right direction. Like a ski-slope, both dangers and pleasures are potential
human experiences of the landscape. Although the choice of which route to take
is ours, all routes from the top lead the skier to the bottom. Misfortunes,
such as avalanches, arise simply because they are characteristic of the
landscape. The unfortunate side-effect of a steep world designed for soul
making is that avalanches can, and do happen, Wyard says.
But while the Iranean answer may be partially satisfactory,
Wyard says, it seems there is a distinction between everyday pain, and what we
might call unjustified suffering - suffering rooted not in human
decisions of free will or seeming lessons taught by God. Do we really have an
answer for the suffering that seems truly unjustified? Wyard asks. Can we
explain the genocide of World War II? Why does God not act in these
Wyard suggests that only one barely satisfying line of
reasoning stands here - the concept of transcendent causes, causes so
worthwhile that they supercede (transcend) the value of individual
happiness. War, in which nations understand that hardship is necessary for the
needs of the many, is one example of a transcendent cause. And perhaps a more
contemporary application of this concept of transcendent causes is the idea of
the maturing - we could even say the evolution - of humanity, Wyard says.
Wherever there is suffering, there is an opportunity for a decision to love,
an opportunity for heroism. It seems love, heroism and happy-suffering are the
kinds of qualities we must learn if we are to progress from a self-centered,
war-mongering species into caring, other-centered kind of people. What we must
understand, however, is that while a the steepness of life may be to our
collective benefit, it many not be to my individual benefit,
Wyard says. Tragic circumstances may only make fractional sense when viewed
from a transcendent perspective.
The transcendent cause, the life we should strive toward,
Wyard says is the life of Jesus, one which appeared in the immediate human
context to be full of unjustifiable suffering and failure, but which was in
the transcendent context the ultimate triumph. His was a life of pure love,
culminating in the ultimate demonstration of transcendent love in his death on
As much as we soothe our conscience with scientific and
theological justifications of the problem of evil, however, the problem still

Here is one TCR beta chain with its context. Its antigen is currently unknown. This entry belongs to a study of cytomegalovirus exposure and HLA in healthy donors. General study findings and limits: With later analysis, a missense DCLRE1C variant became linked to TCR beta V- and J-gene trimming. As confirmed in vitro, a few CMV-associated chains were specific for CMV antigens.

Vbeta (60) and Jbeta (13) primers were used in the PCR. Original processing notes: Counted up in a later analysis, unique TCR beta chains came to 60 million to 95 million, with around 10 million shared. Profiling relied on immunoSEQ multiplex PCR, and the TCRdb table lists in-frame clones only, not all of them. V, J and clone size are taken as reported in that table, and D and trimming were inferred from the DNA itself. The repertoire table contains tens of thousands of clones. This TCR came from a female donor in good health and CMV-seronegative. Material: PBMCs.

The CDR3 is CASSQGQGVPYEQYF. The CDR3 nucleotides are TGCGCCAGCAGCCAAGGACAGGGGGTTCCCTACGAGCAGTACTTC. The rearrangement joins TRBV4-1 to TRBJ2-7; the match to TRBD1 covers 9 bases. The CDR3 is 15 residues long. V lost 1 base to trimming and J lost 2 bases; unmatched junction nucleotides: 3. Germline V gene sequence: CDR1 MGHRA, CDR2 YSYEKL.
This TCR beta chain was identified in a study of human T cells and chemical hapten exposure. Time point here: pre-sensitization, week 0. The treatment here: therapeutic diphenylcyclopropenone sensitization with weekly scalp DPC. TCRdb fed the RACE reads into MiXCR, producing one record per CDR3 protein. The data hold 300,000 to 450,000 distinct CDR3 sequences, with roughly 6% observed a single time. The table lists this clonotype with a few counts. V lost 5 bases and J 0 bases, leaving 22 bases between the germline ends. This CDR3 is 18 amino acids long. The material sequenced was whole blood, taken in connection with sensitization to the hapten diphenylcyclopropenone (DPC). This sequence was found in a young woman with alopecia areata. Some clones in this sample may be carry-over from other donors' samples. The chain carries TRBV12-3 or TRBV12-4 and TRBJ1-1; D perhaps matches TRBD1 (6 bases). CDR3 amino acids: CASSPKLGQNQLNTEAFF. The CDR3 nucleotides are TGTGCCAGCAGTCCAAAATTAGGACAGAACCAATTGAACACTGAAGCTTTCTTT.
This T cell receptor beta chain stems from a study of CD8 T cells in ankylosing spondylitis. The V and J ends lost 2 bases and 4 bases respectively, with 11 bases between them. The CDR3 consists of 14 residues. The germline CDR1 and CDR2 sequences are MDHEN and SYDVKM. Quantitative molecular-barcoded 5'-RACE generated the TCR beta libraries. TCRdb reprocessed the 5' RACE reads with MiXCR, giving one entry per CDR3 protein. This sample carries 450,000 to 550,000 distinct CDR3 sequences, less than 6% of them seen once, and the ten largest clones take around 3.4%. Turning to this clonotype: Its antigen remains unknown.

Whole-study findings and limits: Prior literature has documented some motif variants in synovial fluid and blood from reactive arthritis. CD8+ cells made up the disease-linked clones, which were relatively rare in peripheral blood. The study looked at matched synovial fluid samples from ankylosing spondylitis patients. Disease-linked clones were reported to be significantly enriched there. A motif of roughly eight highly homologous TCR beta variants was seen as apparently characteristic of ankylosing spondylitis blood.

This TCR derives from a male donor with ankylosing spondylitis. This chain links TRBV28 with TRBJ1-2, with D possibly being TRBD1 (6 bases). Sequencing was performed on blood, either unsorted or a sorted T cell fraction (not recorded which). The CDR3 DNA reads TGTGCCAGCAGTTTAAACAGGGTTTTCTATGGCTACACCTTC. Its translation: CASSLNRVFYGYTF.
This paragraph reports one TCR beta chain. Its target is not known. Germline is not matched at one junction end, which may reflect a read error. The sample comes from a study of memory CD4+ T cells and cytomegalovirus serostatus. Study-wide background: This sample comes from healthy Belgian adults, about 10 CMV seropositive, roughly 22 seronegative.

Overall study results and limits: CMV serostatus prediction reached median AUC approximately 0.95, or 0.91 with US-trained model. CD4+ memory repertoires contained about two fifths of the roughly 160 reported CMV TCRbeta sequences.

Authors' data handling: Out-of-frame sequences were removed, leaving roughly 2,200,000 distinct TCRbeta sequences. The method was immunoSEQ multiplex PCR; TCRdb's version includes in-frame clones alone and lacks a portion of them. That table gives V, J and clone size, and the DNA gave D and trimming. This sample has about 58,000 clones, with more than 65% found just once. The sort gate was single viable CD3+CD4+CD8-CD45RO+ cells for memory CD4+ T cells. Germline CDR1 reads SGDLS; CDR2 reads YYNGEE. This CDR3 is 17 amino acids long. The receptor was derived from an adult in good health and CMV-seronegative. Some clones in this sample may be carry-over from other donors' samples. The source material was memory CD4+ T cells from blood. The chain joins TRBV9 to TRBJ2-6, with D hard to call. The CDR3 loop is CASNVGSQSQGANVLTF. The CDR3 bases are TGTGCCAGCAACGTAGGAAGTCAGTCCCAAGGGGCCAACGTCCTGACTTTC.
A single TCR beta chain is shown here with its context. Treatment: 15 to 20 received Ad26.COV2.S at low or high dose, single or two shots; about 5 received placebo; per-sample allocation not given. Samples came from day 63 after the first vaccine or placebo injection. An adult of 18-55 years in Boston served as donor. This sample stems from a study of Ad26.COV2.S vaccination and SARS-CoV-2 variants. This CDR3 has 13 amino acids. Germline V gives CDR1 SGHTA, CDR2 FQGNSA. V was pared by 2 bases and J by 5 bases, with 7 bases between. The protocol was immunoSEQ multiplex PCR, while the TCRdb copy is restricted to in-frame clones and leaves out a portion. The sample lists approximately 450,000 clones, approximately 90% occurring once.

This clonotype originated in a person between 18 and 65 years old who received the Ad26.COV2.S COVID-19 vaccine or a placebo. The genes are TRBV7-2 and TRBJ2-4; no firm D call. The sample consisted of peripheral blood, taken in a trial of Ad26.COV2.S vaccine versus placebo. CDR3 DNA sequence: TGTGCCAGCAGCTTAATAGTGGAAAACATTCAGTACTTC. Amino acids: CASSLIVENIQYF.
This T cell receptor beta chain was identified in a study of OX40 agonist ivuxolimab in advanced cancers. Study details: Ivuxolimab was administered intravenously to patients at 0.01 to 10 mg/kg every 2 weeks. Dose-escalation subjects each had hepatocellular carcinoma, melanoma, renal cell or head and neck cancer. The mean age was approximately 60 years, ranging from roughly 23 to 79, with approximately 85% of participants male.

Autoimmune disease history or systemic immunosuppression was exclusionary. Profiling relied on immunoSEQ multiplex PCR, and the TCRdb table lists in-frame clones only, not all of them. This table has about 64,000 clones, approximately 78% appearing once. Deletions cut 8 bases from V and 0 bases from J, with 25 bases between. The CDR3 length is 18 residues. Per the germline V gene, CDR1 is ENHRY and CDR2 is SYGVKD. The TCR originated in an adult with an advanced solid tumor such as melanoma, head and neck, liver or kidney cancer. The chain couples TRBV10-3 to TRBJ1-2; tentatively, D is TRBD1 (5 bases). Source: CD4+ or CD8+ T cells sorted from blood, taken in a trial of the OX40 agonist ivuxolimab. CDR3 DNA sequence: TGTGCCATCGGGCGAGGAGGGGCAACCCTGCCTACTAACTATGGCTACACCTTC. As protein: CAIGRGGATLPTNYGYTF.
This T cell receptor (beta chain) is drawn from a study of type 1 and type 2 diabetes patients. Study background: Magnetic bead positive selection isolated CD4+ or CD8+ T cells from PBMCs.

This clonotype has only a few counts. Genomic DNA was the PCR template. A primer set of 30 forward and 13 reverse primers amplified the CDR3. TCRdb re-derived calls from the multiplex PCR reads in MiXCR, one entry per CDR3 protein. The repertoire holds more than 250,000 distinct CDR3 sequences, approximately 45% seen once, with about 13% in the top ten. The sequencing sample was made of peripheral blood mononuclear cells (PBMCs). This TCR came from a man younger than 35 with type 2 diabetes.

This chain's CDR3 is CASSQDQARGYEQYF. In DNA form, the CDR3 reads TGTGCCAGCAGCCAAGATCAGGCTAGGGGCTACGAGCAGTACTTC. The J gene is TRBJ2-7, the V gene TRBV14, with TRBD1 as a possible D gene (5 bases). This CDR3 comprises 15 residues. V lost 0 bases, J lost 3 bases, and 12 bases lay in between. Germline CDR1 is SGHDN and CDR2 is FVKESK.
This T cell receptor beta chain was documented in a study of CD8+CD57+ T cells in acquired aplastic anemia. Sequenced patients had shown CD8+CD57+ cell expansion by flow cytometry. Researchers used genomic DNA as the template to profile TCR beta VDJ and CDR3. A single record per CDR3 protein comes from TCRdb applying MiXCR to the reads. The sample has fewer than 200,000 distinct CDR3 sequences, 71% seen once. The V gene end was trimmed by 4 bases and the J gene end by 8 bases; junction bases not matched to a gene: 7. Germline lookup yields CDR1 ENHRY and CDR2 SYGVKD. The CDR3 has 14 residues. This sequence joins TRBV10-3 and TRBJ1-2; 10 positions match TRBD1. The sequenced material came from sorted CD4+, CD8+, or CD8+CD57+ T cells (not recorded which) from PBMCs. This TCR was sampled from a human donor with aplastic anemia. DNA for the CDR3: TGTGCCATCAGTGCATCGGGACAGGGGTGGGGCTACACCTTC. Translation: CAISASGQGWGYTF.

remains. At the end of the day, Wyard says, We may be able to tease out the
conceptual problem of suffering into its constituent parts and convince
ourselves that the components of our proposed solution are internally
consistent and successfully match up with the rest of our theology. We may be
happy to report that the underlying motives for a world with suffering are
probably good, he says. However, the question but why me? still seems to
stick. The problem does not altogether disappear even when treated by the
authorities of science and theology.
In light of this, Wyard asks, I wonder if the most
satisfying way to reconcile genetic disease and suffering with Christianity is
not to develop a complex logical justification, but to simply point to the life
and death of Jesus as a backdrop. And in Jesus we see that even a perfect
life entailed suffering, and that he didnt shrink from it, even the horrific
pain of crucifixion. At least God is not asking us to go through anything that
He hasnt been through first himself, Wyard says. The problem of evil remains,
theology and science remain, but in the midst of them is the Christ suffering
While the experience of suffering is only made barely
justifiable by focusing on that aspect of God that prioritizes transcendent
good over individual happiness, the Biblical account assures us - paradoxically
- that Hed do anything to help us on this treacherous journey. Even die for
us. And of course, Wyard says, Christian theology tells us He already has.
Can science and religion talk to each other? Do genetics and
suffering and ethics have any bearing upon one another? Science &
Suffering: Genetics and the Problem of Evil demonstrated not only the possibility
of dialogue; it revealed the existence of an already rich and vibrant
discourse between these disciplines. Science, we see, needs theology to guide
it toward wise applications of technology, while theology needs science to
enlarge its understanding of what it means to be human in the cosmos. While
science and technology may seem to be a strange marriage, it is a vital one for
humankinds continued understanding of and existence in the beautiful, joyous,
and suffering Creation of our Creator God.
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| Contributed by: Heather Evans